Having spent, including the purchase price, 4700 on a 70's Estonian concert grand (restrung bass strings and new hammers), I feel disappointed by the upper treble. The sustain under a pluck test is lacking in that region and consequently the treble suffers. I am aware that in terms of investment one ostensibly should never spend significant finance on such an instrument because one can never get it back. Notwithstanding in my case I am only interested in the best sound for the cheapest outcome. Names mean little to me and this piano has a very good bass and good midrange. If at the end of the day I could get the piano sounding significantly better by shimming the soundboard or by being even more radical then I would consider, but only if the outlay would be substantially less than getting a replacement instrument. Also I already am unlikely to get back what I have invested in the instrument.
I should be very grateful for any advice with suggested prices of what might be possible for alternative options.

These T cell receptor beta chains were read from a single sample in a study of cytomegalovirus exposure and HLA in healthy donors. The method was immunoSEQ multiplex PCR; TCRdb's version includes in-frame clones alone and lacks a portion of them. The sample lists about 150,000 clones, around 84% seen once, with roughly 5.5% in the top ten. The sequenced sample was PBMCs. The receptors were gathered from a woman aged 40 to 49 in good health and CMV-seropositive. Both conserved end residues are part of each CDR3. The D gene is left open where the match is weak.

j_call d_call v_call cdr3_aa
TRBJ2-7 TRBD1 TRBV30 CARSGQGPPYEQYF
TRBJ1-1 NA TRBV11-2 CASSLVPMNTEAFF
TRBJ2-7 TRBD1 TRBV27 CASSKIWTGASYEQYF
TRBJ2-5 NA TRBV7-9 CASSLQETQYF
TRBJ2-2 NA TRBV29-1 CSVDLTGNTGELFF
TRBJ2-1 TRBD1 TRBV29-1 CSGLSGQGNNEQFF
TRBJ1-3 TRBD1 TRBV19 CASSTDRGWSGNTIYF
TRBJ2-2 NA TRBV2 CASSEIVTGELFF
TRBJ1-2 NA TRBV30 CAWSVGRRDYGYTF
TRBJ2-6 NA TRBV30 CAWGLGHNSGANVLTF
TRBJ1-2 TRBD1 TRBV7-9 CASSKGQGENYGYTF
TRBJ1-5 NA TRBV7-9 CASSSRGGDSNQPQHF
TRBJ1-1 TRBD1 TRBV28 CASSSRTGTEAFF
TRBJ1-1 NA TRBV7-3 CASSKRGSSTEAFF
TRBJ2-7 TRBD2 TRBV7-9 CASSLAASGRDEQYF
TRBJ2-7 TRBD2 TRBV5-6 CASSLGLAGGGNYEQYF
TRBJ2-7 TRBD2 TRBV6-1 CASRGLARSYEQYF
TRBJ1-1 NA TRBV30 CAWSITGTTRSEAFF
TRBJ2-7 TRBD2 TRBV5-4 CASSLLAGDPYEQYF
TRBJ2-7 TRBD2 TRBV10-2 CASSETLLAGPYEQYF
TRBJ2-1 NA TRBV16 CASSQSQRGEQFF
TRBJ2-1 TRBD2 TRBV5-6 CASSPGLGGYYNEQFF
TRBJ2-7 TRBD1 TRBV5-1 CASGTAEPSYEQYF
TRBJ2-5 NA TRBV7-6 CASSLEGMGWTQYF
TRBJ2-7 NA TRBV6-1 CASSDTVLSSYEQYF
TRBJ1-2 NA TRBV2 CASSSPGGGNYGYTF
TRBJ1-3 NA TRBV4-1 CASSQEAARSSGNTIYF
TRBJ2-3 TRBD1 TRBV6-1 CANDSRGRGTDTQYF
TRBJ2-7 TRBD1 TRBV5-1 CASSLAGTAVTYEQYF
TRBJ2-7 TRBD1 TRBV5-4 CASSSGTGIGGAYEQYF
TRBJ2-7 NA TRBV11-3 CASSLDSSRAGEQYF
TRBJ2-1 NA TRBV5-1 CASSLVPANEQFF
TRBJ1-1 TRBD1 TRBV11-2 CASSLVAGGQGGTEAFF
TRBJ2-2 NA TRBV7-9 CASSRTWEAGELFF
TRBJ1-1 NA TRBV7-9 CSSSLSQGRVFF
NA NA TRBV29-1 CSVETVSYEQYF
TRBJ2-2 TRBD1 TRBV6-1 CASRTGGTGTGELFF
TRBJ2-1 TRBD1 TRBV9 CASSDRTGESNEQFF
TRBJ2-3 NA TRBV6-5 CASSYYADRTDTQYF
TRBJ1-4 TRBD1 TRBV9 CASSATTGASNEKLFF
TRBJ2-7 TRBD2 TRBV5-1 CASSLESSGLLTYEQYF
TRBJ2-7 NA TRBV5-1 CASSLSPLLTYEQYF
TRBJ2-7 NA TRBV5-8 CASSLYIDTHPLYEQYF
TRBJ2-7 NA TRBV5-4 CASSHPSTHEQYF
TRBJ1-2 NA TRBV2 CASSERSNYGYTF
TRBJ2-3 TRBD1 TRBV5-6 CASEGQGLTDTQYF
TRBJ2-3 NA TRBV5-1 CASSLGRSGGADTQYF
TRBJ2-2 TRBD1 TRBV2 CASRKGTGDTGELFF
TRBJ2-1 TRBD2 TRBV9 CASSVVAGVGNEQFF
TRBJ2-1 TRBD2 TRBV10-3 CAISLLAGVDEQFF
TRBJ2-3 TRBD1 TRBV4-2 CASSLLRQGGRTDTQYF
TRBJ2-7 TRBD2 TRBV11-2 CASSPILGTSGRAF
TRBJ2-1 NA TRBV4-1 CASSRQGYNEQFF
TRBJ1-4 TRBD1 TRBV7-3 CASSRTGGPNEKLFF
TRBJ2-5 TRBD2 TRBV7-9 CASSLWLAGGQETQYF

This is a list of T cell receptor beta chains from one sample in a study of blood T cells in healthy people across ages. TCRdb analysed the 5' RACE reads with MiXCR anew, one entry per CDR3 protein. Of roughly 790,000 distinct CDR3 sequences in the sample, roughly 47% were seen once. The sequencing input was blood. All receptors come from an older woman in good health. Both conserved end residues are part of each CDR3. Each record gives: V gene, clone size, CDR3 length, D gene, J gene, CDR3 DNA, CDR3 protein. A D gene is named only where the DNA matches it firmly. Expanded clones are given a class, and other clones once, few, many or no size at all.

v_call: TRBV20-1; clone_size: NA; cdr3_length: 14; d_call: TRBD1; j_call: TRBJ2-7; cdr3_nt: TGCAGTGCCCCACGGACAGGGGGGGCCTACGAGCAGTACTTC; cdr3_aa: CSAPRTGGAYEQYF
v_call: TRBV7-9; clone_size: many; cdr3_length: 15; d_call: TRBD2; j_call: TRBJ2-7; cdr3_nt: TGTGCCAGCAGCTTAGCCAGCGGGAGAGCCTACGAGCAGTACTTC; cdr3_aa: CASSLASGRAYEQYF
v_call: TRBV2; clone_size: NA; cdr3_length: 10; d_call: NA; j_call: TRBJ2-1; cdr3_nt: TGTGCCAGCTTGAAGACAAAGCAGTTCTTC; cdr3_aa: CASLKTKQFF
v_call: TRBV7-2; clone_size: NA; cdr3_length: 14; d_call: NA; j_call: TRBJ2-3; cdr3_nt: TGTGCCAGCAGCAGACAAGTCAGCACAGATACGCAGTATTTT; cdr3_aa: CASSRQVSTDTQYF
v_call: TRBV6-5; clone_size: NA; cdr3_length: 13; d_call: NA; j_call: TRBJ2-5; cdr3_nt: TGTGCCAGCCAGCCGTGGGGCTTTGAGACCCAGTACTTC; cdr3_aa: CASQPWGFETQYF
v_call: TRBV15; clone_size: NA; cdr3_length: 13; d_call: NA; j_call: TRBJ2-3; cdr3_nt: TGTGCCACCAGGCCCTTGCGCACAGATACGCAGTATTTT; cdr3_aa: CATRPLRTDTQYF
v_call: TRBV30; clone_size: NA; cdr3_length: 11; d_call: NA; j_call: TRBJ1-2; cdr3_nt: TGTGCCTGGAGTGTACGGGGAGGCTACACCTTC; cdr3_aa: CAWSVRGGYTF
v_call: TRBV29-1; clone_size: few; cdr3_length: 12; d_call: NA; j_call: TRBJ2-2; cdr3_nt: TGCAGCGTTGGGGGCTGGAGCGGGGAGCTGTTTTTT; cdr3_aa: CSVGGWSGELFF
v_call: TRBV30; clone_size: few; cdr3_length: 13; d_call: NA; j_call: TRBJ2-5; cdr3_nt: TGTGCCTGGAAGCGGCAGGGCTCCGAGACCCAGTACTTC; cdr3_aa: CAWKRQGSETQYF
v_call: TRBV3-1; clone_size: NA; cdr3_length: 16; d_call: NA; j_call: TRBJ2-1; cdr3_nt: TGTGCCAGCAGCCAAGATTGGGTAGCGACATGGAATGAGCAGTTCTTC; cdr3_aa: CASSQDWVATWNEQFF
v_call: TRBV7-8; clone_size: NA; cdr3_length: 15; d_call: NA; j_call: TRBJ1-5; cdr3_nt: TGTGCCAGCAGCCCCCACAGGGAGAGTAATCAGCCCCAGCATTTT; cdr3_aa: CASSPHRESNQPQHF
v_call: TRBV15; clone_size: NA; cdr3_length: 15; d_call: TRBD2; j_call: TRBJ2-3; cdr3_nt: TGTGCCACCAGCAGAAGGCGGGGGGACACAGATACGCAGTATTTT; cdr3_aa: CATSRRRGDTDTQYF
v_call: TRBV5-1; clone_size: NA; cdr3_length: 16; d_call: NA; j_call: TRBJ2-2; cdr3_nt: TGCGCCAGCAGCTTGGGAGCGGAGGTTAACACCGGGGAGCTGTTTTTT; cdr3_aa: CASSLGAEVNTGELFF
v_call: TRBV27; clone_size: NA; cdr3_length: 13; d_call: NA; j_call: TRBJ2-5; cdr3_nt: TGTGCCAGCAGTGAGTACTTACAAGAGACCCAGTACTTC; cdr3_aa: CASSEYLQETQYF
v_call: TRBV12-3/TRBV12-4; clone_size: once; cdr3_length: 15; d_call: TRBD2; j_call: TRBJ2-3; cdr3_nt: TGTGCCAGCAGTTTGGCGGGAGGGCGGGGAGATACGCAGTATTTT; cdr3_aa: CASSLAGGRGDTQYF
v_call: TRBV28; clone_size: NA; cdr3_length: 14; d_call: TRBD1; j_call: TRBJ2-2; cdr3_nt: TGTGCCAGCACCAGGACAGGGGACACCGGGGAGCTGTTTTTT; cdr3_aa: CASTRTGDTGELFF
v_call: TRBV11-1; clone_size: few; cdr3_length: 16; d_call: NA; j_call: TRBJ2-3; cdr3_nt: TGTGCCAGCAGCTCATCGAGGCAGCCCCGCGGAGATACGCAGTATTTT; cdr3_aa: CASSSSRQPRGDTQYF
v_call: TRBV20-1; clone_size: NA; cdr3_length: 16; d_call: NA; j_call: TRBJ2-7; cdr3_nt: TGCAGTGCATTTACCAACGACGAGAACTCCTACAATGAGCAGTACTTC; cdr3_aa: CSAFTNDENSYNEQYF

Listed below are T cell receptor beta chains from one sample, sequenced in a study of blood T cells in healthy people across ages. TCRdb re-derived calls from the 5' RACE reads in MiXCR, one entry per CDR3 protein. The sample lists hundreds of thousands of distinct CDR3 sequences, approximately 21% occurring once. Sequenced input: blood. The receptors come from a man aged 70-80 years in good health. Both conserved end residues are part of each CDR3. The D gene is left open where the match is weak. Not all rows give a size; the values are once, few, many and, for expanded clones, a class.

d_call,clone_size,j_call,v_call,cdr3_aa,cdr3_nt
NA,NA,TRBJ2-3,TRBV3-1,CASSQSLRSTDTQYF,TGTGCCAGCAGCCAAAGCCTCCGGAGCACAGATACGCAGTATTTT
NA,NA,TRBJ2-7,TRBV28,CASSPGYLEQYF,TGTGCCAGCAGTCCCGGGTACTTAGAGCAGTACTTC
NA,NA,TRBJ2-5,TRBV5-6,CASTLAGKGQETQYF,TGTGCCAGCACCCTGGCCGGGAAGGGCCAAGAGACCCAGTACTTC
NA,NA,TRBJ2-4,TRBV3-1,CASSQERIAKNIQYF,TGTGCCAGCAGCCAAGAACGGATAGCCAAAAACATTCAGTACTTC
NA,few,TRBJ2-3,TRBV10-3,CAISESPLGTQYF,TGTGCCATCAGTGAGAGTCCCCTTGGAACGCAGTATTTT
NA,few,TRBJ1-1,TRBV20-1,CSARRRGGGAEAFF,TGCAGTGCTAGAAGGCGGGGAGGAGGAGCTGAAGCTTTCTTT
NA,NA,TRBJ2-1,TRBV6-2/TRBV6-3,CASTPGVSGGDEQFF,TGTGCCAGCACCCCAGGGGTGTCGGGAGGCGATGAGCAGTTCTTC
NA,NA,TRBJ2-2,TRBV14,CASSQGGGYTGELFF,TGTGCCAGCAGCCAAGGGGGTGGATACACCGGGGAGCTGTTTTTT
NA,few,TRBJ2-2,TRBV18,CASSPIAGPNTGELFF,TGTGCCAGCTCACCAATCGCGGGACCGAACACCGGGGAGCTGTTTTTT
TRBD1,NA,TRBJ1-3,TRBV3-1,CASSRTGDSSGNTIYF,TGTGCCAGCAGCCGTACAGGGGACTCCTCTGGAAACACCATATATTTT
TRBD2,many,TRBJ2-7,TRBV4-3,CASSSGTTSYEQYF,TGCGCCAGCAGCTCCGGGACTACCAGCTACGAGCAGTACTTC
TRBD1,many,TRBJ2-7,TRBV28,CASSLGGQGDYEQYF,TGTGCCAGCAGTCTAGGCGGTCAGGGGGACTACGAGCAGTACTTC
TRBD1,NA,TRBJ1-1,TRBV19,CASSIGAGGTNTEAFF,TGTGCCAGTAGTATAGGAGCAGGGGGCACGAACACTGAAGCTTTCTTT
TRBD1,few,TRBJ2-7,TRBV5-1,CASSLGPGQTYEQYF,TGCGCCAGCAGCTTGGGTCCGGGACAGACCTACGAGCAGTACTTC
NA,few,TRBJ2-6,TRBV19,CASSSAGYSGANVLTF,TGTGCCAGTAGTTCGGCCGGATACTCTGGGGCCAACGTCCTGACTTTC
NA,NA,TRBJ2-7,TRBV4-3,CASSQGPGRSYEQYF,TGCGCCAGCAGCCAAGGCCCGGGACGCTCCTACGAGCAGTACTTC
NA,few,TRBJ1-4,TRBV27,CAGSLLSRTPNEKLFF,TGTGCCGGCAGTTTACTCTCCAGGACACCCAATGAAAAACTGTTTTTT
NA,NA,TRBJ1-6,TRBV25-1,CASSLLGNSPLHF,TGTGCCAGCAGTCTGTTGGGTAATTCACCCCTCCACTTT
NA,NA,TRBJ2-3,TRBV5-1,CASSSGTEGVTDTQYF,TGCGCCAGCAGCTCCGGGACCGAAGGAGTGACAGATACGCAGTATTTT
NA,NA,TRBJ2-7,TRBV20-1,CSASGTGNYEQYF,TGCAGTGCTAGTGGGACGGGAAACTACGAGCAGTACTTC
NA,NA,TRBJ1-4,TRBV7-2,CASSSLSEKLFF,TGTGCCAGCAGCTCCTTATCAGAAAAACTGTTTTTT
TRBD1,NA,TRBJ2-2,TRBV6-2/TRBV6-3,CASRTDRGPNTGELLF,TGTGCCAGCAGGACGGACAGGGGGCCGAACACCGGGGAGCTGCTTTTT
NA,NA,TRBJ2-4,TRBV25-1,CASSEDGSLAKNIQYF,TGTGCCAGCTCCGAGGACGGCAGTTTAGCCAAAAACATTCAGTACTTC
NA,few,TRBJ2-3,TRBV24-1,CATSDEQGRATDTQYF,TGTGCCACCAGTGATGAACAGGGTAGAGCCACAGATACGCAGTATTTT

- Colin Nicholson
- Executive Poster
- Posts: 1839
- Joined: 04 Jul 2010, 19:15
- Location: Morpeth, Northumberland
I certainly wouldn't be too disappointed knowing only half a job has been done.
If the bass has only been restrung, then the old treble strings will "reflect" on this in comparison, and nor sustain in unison with the bass. If the tension of the treble strings (about 2/3) has not been released during the bass string replacements, this would cause horrendous strain on the 18 tons of down-bearing on one side of the piano - hence putting strain on the soundboard/ bridges/ (agraffes?) and wrest plank.... and the general structure of the instrument. Shimming a soundboard can be a lengthy and expensive job, and should have been done prior to re-stringing - depending on the length of the crack/separation.
When I went to Australia nearly 2 years ago, my colleague had an Estonian concert grand (well, about 7ft in length) .... and personally, it sounded great and played well.
Replacing all the treble strings is cheaper than replacing the bass!
Someone else on the forum may be able to help you re investment, however its best to state the currency you are quoting/ country where you live.... this is a UK based website.
Hope that helps